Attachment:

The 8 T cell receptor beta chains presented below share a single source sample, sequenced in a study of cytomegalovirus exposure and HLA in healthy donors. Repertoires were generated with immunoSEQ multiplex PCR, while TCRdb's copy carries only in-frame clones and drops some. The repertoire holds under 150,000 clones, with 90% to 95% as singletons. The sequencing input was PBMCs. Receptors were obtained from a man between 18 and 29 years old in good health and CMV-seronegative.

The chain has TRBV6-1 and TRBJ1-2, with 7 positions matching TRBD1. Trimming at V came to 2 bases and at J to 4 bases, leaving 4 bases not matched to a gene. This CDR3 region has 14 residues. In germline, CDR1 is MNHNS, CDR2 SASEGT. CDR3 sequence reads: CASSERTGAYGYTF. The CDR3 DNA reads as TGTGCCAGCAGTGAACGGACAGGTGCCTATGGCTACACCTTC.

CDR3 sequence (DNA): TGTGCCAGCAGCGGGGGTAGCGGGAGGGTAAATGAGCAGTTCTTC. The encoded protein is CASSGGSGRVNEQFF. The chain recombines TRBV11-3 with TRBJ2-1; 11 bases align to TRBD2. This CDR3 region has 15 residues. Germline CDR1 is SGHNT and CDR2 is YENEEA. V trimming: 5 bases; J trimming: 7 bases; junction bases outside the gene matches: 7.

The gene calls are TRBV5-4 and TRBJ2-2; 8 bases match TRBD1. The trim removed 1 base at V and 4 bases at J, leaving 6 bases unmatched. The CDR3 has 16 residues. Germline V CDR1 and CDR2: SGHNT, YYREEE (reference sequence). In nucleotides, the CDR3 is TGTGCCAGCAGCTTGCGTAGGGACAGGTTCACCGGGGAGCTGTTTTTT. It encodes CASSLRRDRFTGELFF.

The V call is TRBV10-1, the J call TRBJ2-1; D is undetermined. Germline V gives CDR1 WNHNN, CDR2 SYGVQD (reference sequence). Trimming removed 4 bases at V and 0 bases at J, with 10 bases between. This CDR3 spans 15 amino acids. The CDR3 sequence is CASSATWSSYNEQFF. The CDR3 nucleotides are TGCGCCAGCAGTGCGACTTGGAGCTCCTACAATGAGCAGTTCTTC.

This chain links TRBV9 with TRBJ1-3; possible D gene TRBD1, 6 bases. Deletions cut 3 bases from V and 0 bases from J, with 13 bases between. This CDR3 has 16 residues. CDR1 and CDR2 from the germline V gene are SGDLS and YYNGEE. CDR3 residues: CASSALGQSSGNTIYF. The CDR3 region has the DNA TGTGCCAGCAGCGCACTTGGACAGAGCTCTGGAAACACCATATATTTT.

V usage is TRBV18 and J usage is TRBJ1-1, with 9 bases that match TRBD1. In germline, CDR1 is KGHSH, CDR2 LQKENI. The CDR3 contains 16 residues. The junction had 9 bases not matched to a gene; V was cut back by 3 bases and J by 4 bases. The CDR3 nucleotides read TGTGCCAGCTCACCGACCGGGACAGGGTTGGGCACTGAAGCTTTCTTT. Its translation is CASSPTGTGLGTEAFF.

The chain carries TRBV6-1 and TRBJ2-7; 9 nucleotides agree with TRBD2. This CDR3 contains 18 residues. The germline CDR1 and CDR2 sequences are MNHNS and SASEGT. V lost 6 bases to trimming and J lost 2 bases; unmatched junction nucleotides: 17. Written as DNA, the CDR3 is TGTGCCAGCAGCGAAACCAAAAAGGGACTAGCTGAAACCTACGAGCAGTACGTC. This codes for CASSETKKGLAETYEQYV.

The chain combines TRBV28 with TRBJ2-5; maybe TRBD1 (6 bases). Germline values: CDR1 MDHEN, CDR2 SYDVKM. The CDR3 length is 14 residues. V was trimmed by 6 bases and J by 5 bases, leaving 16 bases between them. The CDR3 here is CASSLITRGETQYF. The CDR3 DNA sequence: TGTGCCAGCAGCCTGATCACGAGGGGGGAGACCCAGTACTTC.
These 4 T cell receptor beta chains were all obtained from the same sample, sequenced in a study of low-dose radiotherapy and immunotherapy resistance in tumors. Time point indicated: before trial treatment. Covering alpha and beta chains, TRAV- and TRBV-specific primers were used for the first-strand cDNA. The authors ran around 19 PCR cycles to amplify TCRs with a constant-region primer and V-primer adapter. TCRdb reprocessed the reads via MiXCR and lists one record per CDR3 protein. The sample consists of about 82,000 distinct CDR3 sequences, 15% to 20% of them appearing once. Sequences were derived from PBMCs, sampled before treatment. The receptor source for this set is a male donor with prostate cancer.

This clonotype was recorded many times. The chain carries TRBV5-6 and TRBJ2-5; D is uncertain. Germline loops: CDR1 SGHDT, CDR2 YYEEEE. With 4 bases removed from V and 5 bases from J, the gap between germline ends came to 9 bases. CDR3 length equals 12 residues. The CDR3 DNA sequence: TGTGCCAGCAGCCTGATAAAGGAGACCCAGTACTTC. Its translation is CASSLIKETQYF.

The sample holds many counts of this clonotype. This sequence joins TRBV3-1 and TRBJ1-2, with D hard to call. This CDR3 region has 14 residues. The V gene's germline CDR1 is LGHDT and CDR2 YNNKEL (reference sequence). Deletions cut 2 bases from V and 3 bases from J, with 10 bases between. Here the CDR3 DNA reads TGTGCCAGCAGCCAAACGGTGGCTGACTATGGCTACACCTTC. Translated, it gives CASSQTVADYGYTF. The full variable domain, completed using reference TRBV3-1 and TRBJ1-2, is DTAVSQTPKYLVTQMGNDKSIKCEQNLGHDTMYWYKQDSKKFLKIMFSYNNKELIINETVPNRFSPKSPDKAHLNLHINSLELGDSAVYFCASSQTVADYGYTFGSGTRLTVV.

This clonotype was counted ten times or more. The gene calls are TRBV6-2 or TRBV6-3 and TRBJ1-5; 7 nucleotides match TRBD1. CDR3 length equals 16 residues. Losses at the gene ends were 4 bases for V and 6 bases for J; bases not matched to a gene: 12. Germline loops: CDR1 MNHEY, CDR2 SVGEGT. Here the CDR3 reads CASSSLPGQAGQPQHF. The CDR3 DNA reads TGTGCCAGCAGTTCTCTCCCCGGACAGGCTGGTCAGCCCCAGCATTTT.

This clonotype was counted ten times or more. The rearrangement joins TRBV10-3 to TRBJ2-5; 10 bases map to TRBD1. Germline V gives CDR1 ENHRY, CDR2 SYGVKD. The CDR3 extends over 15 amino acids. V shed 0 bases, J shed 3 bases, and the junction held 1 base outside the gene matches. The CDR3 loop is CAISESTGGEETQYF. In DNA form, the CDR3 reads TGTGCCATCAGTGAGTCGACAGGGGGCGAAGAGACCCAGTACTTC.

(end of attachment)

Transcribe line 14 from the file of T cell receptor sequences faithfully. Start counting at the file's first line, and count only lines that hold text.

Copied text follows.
This clonotype was counted ten times or more. The rearrangement joins TRBV10-3 to TRBJ2-5; 10 bases map to TRBD1. Germline V gives CDR1 ENHRY, CDR2 SYGVKD. The CDR3 extends over 15 amino acids. V shed 0 bases, J shed 3 bases, and the junction held 1 base outside the gene matches. The CDR3 loop is CAISESTGGEETQYF. In DNA form, the CDR3 reads TGTGCCATCAGTGAGTCGACAGGGGGCGAAGAGACCCAGTACTTC.